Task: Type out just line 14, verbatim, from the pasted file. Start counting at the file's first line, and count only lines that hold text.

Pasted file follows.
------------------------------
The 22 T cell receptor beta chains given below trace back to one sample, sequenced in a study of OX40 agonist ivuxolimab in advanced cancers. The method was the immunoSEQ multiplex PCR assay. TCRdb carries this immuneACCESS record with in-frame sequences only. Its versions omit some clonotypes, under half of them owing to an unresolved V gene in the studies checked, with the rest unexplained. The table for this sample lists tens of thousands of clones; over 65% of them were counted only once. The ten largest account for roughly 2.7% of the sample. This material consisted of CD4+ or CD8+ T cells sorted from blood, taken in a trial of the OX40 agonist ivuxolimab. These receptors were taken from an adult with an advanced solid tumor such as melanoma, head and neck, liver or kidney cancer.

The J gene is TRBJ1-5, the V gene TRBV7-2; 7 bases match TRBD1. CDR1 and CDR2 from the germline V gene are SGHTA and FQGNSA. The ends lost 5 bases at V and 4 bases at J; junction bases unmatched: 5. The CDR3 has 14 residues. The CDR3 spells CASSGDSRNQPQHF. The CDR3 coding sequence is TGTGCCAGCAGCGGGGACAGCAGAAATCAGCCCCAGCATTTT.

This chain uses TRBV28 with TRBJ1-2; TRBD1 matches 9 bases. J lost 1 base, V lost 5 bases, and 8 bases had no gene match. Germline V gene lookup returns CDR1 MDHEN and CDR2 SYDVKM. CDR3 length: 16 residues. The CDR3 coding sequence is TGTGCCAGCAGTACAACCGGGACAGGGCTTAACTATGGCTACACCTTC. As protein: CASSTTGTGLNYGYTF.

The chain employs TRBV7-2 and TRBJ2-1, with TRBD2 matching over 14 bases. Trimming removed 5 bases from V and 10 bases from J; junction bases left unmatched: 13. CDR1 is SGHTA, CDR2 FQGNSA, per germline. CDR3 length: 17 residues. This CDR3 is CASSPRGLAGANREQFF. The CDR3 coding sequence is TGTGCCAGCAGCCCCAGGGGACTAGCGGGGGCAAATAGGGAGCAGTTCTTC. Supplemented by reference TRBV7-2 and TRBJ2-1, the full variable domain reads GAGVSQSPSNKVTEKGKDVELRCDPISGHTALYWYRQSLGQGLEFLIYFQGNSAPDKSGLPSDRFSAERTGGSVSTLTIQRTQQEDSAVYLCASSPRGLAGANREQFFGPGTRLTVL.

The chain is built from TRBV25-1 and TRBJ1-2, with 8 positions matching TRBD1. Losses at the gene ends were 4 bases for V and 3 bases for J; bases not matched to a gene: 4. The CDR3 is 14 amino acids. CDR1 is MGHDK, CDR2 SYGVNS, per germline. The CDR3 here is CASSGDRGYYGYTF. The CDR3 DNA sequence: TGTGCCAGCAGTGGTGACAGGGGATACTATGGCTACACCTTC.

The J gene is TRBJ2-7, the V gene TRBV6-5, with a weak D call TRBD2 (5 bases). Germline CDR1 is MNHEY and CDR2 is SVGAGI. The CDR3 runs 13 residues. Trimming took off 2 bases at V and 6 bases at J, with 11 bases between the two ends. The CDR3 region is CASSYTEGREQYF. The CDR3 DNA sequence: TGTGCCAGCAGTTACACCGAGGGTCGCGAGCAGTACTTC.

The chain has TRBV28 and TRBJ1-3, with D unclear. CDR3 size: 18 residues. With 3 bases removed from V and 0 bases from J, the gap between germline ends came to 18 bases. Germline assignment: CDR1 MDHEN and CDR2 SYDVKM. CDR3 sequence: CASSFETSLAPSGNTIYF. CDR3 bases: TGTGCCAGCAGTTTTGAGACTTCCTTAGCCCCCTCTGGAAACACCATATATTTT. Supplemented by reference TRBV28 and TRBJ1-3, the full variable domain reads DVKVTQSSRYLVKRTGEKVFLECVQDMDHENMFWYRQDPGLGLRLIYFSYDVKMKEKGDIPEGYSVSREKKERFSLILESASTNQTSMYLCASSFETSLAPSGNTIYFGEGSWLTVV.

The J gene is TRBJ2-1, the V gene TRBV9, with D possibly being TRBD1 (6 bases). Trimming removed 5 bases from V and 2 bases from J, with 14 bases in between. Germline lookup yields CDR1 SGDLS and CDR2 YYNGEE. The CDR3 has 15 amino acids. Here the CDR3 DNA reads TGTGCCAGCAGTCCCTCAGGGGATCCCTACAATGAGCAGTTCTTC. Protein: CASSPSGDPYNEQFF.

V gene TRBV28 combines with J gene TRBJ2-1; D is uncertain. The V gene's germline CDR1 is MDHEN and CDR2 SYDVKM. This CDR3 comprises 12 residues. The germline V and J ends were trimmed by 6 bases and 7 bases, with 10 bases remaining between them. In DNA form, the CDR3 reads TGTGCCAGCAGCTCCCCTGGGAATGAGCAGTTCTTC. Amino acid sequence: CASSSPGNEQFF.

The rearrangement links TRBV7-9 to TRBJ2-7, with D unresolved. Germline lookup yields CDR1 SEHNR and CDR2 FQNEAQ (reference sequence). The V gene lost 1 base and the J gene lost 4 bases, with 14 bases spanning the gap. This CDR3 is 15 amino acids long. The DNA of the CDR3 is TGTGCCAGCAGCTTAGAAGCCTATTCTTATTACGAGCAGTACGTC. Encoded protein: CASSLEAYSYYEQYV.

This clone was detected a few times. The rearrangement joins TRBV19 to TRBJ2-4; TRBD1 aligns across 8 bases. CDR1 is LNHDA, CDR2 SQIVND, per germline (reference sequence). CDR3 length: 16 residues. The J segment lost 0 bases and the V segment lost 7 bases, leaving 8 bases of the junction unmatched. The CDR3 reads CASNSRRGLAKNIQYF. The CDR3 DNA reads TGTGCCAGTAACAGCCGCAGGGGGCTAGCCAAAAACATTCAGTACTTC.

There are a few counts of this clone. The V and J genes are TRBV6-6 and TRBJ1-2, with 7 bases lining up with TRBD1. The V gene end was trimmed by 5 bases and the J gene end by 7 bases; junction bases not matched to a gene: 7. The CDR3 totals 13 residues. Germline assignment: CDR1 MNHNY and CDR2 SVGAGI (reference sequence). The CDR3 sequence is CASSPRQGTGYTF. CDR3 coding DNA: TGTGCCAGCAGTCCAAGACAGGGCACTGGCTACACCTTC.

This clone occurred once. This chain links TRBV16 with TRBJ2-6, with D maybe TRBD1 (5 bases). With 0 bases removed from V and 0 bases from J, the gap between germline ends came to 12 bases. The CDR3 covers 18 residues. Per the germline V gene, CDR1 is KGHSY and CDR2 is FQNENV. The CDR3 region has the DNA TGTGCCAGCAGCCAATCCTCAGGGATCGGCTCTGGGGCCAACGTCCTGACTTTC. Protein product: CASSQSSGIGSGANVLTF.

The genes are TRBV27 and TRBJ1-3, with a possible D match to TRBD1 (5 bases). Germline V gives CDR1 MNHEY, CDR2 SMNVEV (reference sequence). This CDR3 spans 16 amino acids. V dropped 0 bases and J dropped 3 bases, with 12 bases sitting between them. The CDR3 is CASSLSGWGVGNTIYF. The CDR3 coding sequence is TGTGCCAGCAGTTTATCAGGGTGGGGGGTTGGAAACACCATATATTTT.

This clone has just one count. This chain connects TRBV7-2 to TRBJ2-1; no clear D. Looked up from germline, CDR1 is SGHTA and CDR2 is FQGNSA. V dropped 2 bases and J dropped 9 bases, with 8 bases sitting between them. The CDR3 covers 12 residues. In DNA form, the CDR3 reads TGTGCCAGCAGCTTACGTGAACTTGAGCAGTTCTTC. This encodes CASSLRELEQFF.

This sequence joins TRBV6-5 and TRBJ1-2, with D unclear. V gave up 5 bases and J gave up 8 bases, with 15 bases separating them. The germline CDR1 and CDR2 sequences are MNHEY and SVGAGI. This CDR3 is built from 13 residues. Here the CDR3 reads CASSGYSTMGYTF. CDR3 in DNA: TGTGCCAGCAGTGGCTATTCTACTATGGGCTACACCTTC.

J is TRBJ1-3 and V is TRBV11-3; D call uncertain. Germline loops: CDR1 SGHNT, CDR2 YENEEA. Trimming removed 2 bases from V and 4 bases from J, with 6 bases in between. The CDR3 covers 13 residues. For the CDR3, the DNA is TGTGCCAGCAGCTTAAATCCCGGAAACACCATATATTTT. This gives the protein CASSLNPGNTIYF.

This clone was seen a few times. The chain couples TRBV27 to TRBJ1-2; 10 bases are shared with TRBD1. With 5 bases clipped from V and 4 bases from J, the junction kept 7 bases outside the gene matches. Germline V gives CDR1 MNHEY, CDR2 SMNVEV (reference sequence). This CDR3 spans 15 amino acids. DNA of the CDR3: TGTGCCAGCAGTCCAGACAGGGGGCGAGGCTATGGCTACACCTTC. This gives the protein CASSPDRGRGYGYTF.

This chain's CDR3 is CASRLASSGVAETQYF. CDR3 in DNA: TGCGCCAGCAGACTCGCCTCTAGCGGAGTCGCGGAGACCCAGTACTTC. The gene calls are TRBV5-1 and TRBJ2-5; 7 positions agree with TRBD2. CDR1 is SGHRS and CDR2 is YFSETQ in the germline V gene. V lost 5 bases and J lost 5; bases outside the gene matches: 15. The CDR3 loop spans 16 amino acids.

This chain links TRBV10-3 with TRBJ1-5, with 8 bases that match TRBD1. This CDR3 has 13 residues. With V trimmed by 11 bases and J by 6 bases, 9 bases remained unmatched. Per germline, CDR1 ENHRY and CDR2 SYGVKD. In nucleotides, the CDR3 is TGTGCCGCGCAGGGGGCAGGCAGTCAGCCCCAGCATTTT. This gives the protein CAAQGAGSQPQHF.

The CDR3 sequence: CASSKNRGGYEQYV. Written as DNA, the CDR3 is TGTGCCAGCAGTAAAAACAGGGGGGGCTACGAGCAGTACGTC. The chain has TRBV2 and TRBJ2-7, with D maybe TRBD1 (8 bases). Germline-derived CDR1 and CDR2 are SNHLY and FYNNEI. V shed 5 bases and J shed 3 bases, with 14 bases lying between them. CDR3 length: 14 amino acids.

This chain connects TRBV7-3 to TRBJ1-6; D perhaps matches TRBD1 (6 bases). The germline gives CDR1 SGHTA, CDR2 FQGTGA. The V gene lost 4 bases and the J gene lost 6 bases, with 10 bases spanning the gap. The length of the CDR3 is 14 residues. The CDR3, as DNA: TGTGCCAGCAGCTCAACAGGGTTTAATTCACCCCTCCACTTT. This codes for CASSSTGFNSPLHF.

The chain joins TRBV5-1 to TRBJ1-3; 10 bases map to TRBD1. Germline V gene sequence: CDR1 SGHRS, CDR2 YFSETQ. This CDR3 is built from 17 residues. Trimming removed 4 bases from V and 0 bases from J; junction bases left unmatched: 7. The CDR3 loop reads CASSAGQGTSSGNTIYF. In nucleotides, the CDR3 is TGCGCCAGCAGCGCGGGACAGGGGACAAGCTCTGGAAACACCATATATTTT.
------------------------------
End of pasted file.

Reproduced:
The genes are TRBV27 and TRBJ1-3, with a possible D match to TRBD1 (5 bases). Germline V gives CDR1 MNHEY, CDR2 SMNVEV (reference sequence). This CDR3 spans 16 amino acids. V dropped 0 bases and J dropped 3 bases, with 12 bases sitting between them. The CDR3 is CASSLSGWGVGNTIYF. The CDR3 coding sequence is TGTGCCAGCAGTTTATCAGGGTGGGGGGTTGGAAACACCATATATTTT.